There’s something in the eyes of most professional wrestlers. It’s a battle-hardened and aggressive tint that quietly nods to late night parties, early morning back pain and years on the grind. It’s the one battle scar no one can cover up, except, for some reason, Dwayne The Rock Johnson doesn’t have those eyes. He’s been through the wars. He’s definitely got that back pain, but yet, his eyes have a youthful hope to them, like he truly sees the best in people and the world. It’s one of the reasons why his likeability scores must be off the charts, and it’s the primary reason why he’s the perfect lead in Ballers.
Johnson plays lead Spencer Strasmore as an optimistic man who wants to see the best in people. As a wannabe money manager following his retirement from professional football, he doesn’t want to monetize his friendships if it’ll make him look like a jerk. He doesn’t want to look at all social events as networking opportunities. Slowly but surely, however, he begins to realize it’s in both his own and the potential client’s best interest for him to count the pennies. Childhood friends from Crenshaw aren’t necessarily the best at handling multi-million dollar empires, and someone needs to tell these players dropping three hundred grand for elevators and/ or letting dozens of borderline strangers eat from their fridge every day isn’t a great idea.
Ballers is a half hour dramedy, which is a really important creative decision. Choosing the world of professional football as a landscape could potentially push a program in a lot of different directions. It could be a morose hour long drama about the brutal aftereffects/ health problems of a long career. It could be a goofy half hour comedy about VIP sections and old war stories, complete with Entourage-style cameos. Instead, it’s a little bit of both. Ballers doesn’t shy away from the physical problems. We see Strasmore popping pills quite a bit in the pilot. We’re also shown really slutty bathroom sex and some shots of former football greats. It’s a hybrd that often seems to be fighting against itself, but in a weird way, that’s perfect for this world.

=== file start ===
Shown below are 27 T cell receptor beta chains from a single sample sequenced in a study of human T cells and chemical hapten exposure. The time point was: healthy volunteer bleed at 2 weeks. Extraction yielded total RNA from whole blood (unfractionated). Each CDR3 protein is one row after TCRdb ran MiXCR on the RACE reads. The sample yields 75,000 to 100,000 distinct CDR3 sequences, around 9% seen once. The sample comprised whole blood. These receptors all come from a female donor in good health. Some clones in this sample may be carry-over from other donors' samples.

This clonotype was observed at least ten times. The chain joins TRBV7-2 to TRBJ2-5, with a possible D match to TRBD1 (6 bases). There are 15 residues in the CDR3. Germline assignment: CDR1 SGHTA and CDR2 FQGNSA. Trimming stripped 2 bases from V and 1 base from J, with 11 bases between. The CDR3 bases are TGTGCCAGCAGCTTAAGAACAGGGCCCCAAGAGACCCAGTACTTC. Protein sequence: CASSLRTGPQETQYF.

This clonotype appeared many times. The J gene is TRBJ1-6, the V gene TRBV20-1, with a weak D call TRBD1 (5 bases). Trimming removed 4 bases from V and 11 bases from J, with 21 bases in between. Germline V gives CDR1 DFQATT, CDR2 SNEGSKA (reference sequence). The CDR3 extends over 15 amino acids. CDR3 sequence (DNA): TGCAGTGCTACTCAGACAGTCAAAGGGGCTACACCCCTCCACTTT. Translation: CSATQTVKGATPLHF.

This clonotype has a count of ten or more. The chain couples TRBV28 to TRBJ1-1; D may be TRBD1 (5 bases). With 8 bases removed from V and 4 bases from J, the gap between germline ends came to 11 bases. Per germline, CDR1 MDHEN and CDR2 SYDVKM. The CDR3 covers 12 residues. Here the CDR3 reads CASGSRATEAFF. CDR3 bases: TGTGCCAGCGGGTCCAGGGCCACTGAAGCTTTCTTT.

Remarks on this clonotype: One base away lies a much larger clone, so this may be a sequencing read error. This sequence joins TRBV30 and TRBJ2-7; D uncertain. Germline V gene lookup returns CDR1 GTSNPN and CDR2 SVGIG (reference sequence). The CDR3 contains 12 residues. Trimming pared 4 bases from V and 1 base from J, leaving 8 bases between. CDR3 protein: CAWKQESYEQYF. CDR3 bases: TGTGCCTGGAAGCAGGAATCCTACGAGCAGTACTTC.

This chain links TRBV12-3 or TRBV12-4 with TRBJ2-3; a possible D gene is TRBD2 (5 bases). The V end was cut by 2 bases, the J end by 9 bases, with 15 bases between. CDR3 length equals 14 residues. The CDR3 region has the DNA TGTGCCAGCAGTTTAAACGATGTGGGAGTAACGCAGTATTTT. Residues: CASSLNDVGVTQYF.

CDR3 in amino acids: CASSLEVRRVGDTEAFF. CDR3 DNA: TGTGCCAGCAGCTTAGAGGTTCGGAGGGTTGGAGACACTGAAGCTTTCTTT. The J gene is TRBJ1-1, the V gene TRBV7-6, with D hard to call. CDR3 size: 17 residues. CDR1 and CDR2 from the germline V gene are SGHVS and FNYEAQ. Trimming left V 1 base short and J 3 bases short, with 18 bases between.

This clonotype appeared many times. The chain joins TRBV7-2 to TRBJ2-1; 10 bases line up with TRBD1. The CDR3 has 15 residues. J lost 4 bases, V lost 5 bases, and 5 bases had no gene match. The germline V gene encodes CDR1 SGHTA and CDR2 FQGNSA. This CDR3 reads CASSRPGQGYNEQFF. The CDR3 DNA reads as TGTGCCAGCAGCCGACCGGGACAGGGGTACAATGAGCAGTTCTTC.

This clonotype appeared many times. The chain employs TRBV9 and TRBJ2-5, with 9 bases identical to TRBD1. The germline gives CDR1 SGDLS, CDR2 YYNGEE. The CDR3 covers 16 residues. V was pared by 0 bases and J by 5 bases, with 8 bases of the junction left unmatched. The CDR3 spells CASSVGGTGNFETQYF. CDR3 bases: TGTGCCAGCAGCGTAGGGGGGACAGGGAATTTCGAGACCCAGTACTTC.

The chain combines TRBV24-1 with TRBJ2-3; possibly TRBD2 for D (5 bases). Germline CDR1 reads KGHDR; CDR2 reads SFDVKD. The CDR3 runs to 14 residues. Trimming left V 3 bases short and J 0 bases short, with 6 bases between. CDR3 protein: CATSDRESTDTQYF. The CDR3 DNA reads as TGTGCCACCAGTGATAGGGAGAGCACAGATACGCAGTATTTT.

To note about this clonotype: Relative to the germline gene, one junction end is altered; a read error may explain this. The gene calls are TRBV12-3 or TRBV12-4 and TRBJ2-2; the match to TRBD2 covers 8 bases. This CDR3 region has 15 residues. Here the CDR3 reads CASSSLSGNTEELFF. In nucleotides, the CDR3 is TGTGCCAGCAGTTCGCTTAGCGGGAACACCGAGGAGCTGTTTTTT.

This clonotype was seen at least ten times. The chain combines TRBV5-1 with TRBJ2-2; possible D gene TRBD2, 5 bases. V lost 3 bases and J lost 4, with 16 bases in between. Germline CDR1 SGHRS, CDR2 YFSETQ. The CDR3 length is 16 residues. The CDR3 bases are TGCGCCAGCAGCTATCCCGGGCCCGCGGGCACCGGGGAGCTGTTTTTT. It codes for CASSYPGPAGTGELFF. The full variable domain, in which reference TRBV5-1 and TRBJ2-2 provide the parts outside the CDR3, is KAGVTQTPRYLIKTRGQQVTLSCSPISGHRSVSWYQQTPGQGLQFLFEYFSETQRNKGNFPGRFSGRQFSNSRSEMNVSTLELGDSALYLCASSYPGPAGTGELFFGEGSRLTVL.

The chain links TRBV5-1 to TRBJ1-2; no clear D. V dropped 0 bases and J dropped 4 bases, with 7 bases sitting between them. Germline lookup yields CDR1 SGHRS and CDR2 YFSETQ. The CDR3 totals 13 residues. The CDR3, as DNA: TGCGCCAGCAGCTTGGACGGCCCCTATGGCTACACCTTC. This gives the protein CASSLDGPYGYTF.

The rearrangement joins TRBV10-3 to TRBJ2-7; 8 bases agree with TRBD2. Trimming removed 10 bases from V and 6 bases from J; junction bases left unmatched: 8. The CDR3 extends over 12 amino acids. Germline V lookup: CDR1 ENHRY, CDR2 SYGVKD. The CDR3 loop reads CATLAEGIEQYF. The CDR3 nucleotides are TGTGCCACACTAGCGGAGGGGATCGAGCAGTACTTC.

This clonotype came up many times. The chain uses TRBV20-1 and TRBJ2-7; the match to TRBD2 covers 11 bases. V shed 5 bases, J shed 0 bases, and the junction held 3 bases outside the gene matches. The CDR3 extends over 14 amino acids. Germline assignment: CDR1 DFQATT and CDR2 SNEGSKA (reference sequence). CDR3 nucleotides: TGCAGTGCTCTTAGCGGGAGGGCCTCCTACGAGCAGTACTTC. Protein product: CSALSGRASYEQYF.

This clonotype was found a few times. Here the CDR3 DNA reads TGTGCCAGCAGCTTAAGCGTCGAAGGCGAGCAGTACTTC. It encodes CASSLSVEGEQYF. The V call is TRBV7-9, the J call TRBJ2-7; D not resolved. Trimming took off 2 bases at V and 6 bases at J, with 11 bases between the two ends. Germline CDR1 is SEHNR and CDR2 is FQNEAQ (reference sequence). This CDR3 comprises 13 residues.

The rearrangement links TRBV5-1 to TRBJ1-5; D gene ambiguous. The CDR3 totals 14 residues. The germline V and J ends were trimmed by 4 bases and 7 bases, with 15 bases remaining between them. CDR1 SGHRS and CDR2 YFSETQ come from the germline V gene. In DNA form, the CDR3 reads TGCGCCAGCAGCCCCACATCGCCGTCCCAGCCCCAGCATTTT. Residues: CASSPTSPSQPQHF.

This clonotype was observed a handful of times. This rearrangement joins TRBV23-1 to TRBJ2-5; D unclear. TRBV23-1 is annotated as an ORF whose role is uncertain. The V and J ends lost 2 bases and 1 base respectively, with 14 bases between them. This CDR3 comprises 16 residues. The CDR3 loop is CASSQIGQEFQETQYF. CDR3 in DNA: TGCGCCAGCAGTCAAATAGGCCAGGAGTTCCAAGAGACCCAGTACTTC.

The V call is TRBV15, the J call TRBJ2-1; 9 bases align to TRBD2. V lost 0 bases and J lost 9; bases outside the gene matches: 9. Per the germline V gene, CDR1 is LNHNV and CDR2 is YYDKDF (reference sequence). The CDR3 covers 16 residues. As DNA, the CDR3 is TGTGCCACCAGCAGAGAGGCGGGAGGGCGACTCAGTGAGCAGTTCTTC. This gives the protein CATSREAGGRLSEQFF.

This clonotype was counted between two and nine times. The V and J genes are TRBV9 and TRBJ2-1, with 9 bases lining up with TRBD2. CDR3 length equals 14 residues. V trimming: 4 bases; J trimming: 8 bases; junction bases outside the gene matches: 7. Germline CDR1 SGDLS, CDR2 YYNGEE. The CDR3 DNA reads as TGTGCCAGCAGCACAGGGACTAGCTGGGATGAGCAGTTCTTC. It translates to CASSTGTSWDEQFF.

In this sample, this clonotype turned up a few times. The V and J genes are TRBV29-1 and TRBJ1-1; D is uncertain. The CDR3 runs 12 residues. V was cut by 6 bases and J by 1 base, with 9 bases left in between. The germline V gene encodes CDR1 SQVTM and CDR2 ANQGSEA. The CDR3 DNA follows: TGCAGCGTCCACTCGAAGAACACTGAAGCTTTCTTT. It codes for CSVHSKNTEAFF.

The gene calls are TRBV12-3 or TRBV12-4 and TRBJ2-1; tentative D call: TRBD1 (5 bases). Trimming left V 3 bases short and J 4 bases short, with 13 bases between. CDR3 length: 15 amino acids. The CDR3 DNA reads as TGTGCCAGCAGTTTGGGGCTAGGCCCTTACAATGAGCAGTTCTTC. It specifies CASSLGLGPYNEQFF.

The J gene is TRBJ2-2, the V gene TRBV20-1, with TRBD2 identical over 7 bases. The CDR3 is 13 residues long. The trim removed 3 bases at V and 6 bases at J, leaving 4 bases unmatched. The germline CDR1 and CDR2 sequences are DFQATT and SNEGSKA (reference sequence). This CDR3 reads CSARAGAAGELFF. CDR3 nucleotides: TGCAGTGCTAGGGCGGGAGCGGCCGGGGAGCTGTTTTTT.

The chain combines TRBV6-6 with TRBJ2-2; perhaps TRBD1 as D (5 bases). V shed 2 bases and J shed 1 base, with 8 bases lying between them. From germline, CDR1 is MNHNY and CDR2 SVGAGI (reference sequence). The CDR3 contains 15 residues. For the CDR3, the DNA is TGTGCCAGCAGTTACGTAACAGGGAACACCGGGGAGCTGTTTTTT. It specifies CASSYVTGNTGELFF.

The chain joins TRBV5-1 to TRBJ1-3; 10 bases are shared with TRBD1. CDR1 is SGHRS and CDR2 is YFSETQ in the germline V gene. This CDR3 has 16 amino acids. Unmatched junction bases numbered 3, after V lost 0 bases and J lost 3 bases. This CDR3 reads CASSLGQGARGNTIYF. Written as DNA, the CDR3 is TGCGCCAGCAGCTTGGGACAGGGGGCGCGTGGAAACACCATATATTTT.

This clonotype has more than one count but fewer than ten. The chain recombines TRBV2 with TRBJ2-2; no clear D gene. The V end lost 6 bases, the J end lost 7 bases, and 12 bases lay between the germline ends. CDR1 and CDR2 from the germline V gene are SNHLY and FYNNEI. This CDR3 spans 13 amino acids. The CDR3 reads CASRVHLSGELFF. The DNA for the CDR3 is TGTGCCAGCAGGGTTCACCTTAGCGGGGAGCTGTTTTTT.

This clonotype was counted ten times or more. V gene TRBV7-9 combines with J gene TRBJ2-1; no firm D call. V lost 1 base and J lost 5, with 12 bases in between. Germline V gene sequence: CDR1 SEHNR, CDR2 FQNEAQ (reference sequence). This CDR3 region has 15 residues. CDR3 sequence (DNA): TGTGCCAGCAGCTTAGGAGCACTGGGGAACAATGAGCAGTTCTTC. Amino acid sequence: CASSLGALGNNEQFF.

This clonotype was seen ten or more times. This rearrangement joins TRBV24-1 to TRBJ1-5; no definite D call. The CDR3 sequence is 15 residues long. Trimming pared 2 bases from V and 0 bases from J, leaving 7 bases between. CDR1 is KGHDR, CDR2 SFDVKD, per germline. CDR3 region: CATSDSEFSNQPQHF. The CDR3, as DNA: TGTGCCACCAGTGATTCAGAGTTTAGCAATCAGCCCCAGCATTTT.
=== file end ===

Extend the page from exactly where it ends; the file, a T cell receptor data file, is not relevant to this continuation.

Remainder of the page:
The truth is professional sports is often a mixed bag of extreme dedication and almost shocking unprofessionalism. It’s a world of selfishness and self-sacrifice. Ballers does its best to bounce back and forth and show it all. Early on, the balance feels a little uncomfortable. The tone feels like it’s searching a bit, but by the end of the first episode, it all feels a lot more natural thanks to supporting characters like former player Charles Greane (Omar Benson Miller), current player Ricky Jerret (John David Washington) and financial analyst Joe (Rob Corddry) really developing as effective counterpoints and differing personalities to bounce against Strasmore.
The pilot isn’t perfect, but it shows more than enough promise to make it a worthwhile investment.
Ballers airs on Sunday nights on HBO.